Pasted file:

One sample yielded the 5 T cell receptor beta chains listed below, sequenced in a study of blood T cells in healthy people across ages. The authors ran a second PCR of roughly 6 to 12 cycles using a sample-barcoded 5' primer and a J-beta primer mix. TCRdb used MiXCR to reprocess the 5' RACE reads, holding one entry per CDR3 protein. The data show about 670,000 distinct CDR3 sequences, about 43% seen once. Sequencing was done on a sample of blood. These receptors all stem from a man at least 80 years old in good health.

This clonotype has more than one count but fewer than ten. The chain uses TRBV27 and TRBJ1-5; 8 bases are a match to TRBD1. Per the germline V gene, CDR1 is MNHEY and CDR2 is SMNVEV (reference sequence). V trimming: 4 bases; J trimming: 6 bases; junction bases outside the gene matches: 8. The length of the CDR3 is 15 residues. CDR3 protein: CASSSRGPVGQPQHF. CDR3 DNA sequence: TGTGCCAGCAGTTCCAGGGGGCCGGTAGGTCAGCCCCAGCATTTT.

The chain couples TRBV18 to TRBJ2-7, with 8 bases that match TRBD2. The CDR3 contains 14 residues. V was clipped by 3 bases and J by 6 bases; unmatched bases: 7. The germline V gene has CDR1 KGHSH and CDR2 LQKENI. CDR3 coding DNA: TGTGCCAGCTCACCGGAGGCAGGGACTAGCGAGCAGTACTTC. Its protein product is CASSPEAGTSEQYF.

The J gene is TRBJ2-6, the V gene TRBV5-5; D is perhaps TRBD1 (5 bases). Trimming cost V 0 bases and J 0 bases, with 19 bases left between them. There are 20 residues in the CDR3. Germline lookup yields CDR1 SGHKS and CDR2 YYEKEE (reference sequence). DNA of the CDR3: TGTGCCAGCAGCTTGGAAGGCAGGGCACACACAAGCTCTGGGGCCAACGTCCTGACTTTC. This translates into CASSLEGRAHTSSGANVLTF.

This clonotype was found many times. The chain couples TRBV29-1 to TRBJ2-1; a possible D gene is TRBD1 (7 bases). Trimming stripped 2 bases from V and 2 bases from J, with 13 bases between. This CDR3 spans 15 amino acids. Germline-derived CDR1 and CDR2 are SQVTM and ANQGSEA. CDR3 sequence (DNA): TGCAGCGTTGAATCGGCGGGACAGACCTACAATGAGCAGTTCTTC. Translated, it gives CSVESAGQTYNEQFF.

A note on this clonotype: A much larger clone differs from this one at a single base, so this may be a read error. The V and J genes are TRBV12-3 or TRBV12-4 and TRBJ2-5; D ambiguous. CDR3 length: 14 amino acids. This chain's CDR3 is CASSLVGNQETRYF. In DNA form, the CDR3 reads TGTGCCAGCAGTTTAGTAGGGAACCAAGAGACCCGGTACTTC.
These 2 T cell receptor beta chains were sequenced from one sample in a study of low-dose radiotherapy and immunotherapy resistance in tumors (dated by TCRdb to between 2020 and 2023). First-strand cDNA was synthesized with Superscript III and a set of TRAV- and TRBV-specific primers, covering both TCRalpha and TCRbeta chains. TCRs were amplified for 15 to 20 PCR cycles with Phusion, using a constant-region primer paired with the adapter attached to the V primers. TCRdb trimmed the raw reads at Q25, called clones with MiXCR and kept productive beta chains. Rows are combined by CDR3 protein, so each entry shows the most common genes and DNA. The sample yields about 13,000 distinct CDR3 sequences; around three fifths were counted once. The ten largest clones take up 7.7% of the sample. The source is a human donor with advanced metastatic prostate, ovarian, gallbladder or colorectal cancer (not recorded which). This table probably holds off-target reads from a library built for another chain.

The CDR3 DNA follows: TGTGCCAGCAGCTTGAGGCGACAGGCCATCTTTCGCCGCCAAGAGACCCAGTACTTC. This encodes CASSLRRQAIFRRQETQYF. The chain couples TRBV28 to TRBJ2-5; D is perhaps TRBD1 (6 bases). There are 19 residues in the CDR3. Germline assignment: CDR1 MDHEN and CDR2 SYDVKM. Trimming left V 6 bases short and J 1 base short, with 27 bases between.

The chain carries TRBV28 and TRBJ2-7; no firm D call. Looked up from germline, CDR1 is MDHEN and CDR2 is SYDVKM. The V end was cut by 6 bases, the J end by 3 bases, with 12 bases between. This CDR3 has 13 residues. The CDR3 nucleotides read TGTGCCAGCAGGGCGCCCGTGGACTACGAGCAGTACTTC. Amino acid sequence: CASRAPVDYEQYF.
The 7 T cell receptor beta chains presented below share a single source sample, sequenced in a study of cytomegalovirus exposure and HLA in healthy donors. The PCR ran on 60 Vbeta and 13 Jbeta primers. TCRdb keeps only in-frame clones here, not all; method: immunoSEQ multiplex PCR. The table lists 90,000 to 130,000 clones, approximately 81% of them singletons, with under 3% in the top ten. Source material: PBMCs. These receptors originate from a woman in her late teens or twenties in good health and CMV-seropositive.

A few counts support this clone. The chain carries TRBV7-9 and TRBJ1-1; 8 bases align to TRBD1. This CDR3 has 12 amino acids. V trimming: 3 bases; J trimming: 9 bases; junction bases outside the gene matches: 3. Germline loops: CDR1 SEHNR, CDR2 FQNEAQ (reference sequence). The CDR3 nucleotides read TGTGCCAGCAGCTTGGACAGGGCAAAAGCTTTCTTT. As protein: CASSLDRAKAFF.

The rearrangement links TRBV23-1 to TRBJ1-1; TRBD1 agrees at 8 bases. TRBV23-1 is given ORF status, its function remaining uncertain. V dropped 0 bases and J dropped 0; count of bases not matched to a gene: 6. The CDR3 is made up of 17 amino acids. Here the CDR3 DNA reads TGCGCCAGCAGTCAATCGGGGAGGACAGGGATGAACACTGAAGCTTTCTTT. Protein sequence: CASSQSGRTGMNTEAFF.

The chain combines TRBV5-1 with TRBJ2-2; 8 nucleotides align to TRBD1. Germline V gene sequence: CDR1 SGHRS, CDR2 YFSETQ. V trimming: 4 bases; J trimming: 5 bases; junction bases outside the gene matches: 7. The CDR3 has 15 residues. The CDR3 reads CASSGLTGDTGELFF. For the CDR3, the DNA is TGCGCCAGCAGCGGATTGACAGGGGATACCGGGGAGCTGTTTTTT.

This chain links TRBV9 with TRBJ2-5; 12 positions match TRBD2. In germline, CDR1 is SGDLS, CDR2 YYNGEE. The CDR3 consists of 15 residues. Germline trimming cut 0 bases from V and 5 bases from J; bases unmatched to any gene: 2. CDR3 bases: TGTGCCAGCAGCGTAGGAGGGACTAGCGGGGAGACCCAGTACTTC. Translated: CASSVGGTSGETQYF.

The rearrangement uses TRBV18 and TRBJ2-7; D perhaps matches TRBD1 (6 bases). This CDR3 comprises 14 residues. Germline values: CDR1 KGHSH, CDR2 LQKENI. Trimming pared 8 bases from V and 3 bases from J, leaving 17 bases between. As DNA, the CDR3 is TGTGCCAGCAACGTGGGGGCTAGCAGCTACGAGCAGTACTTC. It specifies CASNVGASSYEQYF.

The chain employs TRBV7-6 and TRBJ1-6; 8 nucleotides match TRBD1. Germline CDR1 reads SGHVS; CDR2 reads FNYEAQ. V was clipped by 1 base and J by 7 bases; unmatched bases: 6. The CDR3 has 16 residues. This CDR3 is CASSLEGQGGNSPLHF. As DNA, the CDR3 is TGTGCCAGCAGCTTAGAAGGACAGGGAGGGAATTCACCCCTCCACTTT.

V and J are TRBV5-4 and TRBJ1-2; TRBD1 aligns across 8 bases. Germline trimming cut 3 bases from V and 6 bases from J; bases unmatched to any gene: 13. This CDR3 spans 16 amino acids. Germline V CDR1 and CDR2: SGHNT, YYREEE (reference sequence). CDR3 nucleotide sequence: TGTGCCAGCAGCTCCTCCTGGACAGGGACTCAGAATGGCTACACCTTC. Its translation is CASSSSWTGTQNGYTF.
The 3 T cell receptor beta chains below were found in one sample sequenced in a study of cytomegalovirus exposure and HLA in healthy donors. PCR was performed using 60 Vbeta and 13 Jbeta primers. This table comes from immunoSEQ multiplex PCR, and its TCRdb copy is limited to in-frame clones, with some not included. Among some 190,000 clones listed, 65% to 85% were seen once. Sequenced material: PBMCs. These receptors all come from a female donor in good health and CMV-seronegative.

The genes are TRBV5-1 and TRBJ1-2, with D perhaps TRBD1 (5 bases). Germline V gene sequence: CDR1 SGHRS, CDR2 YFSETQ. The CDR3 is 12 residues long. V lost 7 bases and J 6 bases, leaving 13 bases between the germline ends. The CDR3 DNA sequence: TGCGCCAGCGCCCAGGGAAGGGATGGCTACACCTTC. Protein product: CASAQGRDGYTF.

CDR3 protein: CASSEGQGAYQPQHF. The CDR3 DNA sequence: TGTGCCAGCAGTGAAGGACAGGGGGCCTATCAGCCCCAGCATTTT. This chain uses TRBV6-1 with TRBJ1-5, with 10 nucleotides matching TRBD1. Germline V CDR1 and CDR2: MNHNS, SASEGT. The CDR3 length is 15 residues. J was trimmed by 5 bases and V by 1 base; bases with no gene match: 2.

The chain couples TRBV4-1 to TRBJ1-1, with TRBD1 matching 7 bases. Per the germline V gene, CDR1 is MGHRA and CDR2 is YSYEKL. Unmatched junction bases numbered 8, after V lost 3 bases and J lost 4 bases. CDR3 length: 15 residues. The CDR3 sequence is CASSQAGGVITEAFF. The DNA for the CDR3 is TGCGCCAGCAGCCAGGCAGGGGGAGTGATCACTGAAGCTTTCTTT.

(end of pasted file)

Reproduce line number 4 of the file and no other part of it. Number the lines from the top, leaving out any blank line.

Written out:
The J gene is TRBJ2-6, the V gene TRBV5-5; D is perhaps TRBD1 (5 bases). Trimming cost V 0 bases and J 0 bases, with 19 bases left between them. There are 20 residues in the CDR3. Germline lookup yields CDR1 SGHKS and CDR2 YYEKEE (reference sequence). DNA of the CDR3: TGTGCCAGCAGCTTGGAAGGCAGGGCACACACAAGCTCTGGGGCCAACGTCCTGACTTTC. This translates into CASSLEGRAHTSSGANVLTF.